Designing and Causing Learning

Wednesday morning as a staff we focused on what the learning will look like at Hobsonville Point Secondary School.

I shared a blog post by Grant Wiggins entitled Beyond teacher egocentrism: design thinking which is absolutely brilliant and provokes teachers to think of themselves as just one element that influences learning. This had really struck a chord for me and so I was rapt to see the rest of our staff enjoying the reading as well.

There are lots of good points in this blog but one line that sticks out for me and was mentioned by others in our discussions was:

we are in the business of designing and causing learning instead of merely in the business of teaching

Our activity focused on what Grant sees as the conditions necessary for optimal engagement and active learning to occur. Staff were broken into pairs or 3s to think about what that condition will look like for our specific context of HPSS. Below are the conditions and what we believe they look like for us:

Thought-provoking intellectual challenges (inquiries, questions, problems)

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Sarah and Pete performed a role play to demonstrate the thought provoking challenges. Focusing on a Maths lesson on measuring distance, Sarah first took us through a visualisation of a textbook lesson. Pete then walked into the room asking various people what they had for breakfast, finishing with his baked beans. Then asking where we thought his baked beans came from and introducing the idea of Food Miles. The class were then set the challenge of working out how many miles each of their breakfasts had clocked up.

A discussion then broke out about challenges and inquiries taking more thought beforehand in designing the lessons but what powerful learning it can cause. It was also pointed out that these can be 1 lesson or 6 weeks plus in length.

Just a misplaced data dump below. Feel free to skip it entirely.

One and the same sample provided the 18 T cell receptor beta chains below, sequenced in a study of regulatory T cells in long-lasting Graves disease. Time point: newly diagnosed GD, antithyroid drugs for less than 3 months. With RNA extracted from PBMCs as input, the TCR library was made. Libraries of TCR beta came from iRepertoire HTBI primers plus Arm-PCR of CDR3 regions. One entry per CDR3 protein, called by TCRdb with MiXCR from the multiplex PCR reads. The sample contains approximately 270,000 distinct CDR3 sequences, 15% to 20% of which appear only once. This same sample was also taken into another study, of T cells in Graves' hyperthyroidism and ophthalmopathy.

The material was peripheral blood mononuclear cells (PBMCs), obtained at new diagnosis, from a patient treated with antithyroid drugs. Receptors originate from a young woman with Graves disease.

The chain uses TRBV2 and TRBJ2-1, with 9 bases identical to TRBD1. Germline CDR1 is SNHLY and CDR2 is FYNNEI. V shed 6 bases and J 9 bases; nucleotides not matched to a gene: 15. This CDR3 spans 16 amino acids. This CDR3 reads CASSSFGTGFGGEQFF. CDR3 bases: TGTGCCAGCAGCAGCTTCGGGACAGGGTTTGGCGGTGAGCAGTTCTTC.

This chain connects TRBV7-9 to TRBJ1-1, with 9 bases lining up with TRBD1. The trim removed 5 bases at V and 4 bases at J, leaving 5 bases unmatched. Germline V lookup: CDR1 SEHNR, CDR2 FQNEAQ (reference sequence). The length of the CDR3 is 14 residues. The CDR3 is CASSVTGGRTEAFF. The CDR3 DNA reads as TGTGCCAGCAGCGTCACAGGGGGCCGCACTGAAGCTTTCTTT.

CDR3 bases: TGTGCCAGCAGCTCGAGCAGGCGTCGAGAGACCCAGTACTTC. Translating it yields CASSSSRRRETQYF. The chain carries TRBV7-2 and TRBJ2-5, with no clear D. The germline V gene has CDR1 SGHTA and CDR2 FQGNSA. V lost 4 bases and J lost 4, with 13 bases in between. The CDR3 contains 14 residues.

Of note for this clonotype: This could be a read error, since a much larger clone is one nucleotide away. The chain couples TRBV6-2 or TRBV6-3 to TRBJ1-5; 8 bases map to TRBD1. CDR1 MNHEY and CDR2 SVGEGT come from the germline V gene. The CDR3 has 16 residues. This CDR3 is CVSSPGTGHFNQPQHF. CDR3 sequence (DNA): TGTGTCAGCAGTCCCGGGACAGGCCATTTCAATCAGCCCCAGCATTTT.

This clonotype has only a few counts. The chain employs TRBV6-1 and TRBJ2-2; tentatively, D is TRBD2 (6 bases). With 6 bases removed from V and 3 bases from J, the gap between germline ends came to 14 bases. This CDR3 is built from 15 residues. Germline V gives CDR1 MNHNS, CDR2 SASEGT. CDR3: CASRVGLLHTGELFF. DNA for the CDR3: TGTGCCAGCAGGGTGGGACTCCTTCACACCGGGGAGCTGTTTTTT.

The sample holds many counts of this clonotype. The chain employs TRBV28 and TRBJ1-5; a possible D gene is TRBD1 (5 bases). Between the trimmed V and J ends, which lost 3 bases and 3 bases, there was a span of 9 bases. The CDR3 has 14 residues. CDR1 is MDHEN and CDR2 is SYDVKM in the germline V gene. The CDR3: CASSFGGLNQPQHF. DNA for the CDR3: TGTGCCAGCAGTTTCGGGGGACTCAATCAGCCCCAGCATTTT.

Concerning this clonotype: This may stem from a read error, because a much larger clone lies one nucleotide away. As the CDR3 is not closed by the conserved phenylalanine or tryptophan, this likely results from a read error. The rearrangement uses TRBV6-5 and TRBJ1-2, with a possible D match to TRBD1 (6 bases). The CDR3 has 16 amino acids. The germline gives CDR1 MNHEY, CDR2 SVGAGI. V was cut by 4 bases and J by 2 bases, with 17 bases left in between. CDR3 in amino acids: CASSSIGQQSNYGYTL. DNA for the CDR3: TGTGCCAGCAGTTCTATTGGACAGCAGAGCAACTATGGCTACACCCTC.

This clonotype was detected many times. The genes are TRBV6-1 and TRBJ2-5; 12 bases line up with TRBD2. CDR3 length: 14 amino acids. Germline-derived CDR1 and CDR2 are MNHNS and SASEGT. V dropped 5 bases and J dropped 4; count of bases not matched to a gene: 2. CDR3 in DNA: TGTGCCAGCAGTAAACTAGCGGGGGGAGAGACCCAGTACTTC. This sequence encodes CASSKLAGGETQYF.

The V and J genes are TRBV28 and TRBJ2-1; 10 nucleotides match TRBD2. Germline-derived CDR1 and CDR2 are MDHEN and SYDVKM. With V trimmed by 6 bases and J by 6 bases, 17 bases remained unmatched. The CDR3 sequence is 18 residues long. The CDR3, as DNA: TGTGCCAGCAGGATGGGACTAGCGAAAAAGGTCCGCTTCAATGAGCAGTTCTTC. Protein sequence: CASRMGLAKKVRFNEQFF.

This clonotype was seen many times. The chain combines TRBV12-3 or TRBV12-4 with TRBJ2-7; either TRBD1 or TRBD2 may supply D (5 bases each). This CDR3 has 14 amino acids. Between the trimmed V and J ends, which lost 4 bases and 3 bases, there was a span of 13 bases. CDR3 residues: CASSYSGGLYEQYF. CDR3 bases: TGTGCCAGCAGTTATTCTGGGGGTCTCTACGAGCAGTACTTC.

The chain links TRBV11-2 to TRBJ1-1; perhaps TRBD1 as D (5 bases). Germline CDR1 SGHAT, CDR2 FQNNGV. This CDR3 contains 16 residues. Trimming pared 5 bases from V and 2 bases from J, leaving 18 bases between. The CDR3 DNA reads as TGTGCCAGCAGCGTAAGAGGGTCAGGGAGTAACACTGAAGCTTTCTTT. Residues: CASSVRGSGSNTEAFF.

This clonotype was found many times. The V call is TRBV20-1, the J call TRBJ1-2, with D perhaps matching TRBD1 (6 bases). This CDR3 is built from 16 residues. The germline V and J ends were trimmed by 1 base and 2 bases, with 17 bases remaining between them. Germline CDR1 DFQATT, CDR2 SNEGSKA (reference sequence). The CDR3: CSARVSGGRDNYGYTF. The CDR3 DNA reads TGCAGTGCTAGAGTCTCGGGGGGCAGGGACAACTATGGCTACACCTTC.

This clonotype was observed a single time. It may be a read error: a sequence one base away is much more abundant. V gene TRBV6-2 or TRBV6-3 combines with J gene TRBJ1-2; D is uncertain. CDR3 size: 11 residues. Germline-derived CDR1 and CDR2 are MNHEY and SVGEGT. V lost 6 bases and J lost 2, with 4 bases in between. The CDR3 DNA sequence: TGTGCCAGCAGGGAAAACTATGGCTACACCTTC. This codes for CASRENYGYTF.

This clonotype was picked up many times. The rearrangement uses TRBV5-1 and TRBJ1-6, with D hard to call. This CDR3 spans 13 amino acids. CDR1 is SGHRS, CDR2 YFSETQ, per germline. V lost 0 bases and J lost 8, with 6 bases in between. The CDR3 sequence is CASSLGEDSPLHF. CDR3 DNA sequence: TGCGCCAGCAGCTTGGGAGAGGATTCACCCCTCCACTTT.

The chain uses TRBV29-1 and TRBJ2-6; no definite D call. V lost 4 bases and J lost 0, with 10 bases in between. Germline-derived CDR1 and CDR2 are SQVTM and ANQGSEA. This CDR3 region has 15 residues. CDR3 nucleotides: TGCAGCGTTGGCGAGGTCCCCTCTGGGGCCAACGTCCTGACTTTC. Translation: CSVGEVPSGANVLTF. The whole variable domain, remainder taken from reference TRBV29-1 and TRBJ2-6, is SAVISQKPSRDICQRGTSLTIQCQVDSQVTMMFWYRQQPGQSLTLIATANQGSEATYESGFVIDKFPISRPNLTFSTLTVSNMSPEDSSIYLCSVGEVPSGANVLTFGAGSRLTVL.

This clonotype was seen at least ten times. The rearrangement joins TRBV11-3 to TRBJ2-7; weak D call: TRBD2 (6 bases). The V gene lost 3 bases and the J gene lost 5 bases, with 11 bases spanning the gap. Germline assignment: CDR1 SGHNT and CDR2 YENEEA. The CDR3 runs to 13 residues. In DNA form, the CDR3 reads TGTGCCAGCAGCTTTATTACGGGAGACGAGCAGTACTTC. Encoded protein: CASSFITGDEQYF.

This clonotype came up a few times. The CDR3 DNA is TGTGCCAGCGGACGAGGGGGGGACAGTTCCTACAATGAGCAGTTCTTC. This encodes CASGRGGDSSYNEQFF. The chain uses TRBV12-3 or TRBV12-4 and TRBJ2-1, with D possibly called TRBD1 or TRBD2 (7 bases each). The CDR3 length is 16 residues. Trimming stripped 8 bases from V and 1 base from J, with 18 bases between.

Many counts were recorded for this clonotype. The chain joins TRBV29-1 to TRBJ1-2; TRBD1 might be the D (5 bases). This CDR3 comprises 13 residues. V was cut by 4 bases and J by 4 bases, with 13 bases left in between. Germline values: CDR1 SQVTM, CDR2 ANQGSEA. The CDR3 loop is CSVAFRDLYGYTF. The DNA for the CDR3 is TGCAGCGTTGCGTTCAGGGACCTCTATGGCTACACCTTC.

The challenge has been designed to optimize self-sustaining and productive work by learners, related to a clear and intellectually worthy goal

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Lea and Megan made the sculpture above to represent this second condition. The cup representing the innovative, sparky just in time teaching that will occur to immerse students in the key concepts and skills. Followed by the arrows as students spring off on personalised learning paths appropriate to their own learning goals. This is very much how our modules are being envisioned for next year to capture the vision of personalised learning.
The learners have become reasonably competent in classroom routines that foster productive goal-focused work

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Liz and Martin really liked the early focus of the blog about “the teacher is merely one resource for learning” and saw the routines of the classroom allowing for this. Their picture encapsulated the varied range of learning they expect to see occurring at the one time at HPSS. The routines would allow students to be learning as they need to at that time. Some may be working independently, with the teacher, with community members and in a range of roles.
The challenge cannot be accomplished by a worksheet, checklist or recipe. It requires strategic use of knowledge and skill, creative problem-solving, and critical thinking; and the eliciting of multiple perspectives on how to address the challenge and gauge progress.